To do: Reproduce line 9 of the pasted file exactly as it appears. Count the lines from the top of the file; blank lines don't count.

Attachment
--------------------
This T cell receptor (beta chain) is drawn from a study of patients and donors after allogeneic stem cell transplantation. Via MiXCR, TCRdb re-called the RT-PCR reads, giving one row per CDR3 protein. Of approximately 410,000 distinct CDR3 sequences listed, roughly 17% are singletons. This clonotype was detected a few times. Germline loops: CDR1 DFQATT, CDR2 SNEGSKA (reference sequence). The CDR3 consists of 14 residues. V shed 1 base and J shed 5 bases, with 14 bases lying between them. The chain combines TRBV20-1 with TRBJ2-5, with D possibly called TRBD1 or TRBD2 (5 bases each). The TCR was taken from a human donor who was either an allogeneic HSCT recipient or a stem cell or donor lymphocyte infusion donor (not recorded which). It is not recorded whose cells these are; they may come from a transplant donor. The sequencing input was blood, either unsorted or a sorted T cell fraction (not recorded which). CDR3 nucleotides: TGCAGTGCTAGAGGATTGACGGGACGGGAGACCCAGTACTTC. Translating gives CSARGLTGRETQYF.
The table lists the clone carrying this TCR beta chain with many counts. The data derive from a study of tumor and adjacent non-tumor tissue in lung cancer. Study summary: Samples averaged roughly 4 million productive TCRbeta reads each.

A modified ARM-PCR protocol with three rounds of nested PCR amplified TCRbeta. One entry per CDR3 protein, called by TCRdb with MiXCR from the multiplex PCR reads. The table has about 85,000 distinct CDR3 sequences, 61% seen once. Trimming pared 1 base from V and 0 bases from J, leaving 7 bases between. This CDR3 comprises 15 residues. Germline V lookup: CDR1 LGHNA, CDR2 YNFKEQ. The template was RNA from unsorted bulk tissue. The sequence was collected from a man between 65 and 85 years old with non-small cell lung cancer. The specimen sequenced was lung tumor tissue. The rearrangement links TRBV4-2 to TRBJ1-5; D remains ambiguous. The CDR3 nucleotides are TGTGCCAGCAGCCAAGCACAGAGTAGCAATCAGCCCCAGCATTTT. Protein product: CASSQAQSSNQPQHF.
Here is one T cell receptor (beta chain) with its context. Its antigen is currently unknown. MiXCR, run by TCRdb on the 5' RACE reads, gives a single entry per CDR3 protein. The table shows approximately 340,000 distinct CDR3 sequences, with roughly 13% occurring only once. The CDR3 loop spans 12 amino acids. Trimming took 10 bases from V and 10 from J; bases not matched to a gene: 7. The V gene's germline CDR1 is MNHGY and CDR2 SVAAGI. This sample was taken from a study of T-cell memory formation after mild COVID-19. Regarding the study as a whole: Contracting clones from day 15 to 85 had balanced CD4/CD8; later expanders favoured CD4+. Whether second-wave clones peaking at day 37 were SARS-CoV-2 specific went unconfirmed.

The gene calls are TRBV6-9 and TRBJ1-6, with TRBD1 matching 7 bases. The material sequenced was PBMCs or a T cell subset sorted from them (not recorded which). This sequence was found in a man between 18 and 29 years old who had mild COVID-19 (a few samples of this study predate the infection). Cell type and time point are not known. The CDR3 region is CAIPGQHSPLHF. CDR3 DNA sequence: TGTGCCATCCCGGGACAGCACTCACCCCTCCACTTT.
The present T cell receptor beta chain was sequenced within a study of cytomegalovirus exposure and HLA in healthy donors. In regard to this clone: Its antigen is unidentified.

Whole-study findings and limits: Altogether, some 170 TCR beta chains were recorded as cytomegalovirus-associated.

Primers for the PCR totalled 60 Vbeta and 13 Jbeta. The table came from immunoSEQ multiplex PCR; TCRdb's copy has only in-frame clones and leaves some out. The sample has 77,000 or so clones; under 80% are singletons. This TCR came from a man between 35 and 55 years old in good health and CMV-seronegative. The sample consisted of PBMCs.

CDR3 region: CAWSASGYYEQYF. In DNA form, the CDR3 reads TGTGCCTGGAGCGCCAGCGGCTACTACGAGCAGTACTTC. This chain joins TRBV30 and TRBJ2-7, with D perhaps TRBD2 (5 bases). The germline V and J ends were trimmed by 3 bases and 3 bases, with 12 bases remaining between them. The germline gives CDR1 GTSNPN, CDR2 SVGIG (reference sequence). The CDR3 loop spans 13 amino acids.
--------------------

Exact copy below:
CDR3 region: CAWSASGYYEQYF. In DNA form, the CDR3 reads TGTGCCTGGAGCGCCAGCGGCTACTACGAGCAGTACTTC. This chain joins TRBV30 and TRBJ2-7, with D perhaps TRBD2 (5 bases). The germline V and J ends were trimmed by 3 bases and 3 bases, with 12 bases remaining between them. The germline gives CDR1 GTSNPN, CDR2 SVGIG (reference sequence). The CDR3 loop spans 13 amino acids.